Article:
Employers to demand fresh pay freeze for NHS staff
Nurses should not get a basic rise in pay next April, according to the NHS Employers organisation, which is claiming a 1% rise would cost £500m.
Meanwhile, unions have said NHS nurses are suffering stress and low morale due to the combination of government reforms and below-inflation pay rises.
The contrasting views represent the first salvoes in the annual process in which government advisory group the NHS Pay Review Body decides whether to recommend a basic pay rise to ministers based on evidence submitted by employers, unions and the government.
Unions have submitted their evidence to the Pay Review Body claiming that staff have not had a real-terms pay increase since 2006.
But NHS Employers is expected to argue that “pay drift” – due to staff moving up Agenda for Change increments – means 55% of NHS staff will receive basic pay increases, averaging 3.4% in 2013-14. Over the past three years, pay drift for non-medical staff has averaged around 0.9%.
Unions claim the government’s on-going below inflation pay cap of 1% means NHS staff have suffered a real-terms pay cut equivalent to 8-12%. This has come on the back of a two year pay freeze in 2011 and 2012, plus increases in pension contributions.
But NHS Employers says unprecedented financial challenges means a pay increase is unaffordable. In its submission to the Pay Review Body, it is expected to say any pay rise should be linked to future pay reform and negotiations over seven day working.
The idea comes as the organisation is about to begin contract negotiations with both junior doctors and NHS consultants, during which seven day working is expected to form a major part of the discussions.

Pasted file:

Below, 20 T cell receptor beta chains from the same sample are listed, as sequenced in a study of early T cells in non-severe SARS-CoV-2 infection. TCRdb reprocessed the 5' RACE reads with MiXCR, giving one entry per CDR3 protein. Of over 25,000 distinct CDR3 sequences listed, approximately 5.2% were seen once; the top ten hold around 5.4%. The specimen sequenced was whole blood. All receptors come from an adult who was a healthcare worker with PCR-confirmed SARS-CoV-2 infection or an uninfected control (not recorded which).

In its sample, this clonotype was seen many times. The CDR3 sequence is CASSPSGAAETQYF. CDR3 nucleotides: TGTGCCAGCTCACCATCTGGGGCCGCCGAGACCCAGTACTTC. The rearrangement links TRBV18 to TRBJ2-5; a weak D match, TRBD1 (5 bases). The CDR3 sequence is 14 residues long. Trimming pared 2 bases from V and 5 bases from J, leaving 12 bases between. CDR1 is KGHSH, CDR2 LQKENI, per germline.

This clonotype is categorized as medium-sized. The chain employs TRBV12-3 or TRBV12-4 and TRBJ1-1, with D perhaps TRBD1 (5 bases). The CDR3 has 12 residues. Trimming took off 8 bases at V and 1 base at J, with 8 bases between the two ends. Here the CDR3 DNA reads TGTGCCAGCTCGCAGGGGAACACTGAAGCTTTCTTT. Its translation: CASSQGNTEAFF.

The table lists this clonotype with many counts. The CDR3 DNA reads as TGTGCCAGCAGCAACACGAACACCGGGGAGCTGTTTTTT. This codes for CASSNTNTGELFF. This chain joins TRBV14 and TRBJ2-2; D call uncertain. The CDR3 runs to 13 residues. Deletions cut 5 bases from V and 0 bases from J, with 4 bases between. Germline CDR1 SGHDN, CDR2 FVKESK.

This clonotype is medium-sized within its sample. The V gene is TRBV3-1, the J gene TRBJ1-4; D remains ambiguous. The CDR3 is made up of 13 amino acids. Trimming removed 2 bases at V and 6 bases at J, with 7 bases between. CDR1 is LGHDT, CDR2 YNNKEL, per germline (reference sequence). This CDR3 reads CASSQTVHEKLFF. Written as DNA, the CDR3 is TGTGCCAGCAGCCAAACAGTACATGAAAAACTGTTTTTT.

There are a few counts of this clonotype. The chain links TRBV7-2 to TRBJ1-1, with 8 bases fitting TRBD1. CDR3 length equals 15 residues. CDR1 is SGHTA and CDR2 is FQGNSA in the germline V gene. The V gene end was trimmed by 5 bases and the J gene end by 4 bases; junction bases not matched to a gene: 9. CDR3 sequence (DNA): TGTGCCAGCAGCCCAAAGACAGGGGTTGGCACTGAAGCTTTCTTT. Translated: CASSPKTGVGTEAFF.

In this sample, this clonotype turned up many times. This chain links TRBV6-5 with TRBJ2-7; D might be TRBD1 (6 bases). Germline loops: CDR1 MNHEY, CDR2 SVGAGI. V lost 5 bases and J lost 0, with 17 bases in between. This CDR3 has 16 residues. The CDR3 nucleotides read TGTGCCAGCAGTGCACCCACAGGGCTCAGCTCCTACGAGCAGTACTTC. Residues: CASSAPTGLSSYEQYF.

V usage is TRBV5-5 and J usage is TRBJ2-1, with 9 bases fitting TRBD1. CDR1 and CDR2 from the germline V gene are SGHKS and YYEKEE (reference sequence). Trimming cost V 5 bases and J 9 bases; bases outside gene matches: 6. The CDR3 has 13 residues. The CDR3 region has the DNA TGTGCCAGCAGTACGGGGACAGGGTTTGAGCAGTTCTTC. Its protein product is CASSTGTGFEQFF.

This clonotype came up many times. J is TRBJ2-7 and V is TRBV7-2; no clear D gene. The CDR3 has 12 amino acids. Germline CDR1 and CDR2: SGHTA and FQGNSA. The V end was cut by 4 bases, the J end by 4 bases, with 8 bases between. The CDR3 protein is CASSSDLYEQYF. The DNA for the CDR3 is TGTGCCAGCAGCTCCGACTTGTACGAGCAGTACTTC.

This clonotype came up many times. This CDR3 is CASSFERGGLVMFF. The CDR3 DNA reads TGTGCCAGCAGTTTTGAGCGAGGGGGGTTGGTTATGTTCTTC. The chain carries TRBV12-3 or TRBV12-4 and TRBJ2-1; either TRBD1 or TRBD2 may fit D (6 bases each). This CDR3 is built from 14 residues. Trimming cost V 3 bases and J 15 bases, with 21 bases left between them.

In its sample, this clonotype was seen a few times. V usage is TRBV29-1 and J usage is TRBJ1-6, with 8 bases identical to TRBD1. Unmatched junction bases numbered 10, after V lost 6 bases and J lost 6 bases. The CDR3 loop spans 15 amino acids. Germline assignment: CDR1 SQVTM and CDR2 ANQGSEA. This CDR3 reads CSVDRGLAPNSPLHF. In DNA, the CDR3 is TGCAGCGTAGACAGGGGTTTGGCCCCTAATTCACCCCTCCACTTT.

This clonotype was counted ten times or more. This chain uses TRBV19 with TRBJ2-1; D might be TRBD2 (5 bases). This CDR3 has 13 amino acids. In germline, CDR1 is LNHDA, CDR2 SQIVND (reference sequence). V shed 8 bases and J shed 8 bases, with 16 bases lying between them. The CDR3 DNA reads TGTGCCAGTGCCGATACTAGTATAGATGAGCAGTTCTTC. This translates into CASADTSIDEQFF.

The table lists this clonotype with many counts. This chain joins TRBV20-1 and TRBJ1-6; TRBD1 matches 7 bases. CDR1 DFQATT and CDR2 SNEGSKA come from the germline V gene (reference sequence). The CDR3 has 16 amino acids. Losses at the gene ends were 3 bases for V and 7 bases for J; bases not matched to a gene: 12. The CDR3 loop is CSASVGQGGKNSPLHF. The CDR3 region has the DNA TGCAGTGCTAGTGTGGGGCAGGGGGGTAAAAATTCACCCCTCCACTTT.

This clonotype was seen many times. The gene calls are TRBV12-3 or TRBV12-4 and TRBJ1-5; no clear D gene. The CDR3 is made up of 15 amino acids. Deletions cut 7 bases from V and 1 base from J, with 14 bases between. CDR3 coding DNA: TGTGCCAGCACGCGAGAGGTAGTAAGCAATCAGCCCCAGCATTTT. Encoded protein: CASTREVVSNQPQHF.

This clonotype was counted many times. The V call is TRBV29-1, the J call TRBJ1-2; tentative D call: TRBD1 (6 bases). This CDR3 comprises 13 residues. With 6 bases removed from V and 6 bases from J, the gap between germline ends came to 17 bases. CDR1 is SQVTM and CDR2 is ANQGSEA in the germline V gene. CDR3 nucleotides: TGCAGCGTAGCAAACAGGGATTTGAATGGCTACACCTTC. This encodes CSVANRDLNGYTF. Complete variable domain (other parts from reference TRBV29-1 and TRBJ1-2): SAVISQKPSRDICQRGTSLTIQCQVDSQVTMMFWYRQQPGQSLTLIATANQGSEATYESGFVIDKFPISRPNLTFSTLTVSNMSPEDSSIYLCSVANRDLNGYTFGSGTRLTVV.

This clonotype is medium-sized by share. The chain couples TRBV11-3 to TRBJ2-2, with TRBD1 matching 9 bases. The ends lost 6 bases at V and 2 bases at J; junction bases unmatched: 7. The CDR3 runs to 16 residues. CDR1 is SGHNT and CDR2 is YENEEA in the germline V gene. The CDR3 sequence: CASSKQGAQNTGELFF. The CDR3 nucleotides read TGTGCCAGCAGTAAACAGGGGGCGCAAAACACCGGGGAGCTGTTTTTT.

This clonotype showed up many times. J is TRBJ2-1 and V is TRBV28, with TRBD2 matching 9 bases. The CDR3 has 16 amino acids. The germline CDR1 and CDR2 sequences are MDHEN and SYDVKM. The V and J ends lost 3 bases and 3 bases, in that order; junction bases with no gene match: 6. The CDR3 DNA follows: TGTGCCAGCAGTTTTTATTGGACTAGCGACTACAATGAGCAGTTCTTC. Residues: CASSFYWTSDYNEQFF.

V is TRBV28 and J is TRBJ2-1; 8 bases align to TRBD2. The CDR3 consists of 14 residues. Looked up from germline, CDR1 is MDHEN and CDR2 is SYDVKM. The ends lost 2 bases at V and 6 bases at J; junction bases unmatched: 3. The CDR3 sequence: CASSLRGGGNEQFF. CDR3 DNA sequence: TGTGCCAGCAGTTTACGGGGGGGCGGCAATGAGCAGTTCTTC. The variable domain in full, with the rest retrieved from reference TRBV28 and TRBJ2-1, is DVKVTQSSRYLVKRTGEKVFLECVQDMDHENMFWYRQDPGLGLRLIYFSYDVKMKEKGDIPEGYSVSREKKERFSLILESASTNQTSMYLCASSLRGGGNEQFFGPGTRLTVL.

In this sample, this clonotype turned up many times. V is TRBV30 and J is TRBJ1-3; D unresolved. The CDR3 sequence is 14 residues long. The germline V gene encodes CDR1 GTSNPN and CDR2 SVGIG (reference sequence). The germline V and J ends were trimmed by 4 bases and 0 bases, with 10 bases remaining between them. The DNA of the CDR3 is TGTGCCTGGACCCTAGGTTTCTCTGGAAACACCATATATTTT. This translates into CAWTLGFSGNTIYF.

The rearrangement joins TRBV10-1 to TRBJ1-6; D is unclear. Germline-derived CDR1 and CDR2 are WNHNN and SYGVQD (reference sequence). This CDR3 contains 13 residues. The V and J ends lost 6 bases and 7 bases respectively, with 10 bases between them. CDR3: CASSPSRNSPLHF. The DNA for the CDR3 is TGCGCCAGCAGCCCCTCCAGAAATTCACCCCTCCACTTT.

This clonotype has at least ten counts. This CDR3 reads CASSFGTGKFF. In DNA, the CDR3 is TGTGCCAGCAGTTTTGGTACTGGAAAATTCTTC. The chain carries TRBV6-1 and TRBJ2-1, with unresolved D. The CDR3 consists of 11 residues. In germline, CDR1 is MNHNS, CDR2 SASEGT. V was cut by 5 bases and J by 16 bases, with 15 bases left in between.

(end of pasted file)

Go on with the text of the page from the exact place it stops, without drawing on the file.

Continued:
If the pay review body accepts the recommendation it could mean NHS Employers will seek further changes to the Agenda for Change framework, despite a new deal having only been agreed in February this year.
Christina McAnea, joint chair of the NHS Staff Council and head of health at Unison, said: “This, together with cuts in staffing and services, increased demand and, in England, the huge NHS re-organisation, has led to low morale and high stress levels.
Josie Irwin, from the Royal College of Nursing and joint secretary of the NHS Staff Council, said: “Claiming that fair wages cannot be afforded, while the latest figures show senior managers have enjoyed substantial pay increases, sends the message to frontline staff that their contributions are not valued, which is bad for staff and bad for the NHS.”
Meanwhile, the Unite union wants any pay rise to be “bottom loaded” as a flat cash sum to help the lowest paid members of staff.
Recent data from the NHS Information Centre showed the average annual basic pay in the 12 months to June 2013 for NHS staff was £29,543.
Doctors – excluding locums and GPs – earned £58,813, a 1.4% increase on 2012 and a 5.5% increase on 2009. Consultants saw a 0.5% rise to £87,584, while doctors in training saw pay increase 1% to £26,056.
Qualified nurses, including midwives and health visitors, were paid an average of £30,619, a 0.6% increase on 2012 and a 7.5% increase on 2009.
Senior managers saw the largest percentage increase on 2012 at 1.8%, up to £75,759, and also the largest percentage increase on 2009, at 12.9%.
The Consumer Price Index measure of inflation has varied since 2009 from 1.1-5.2%.
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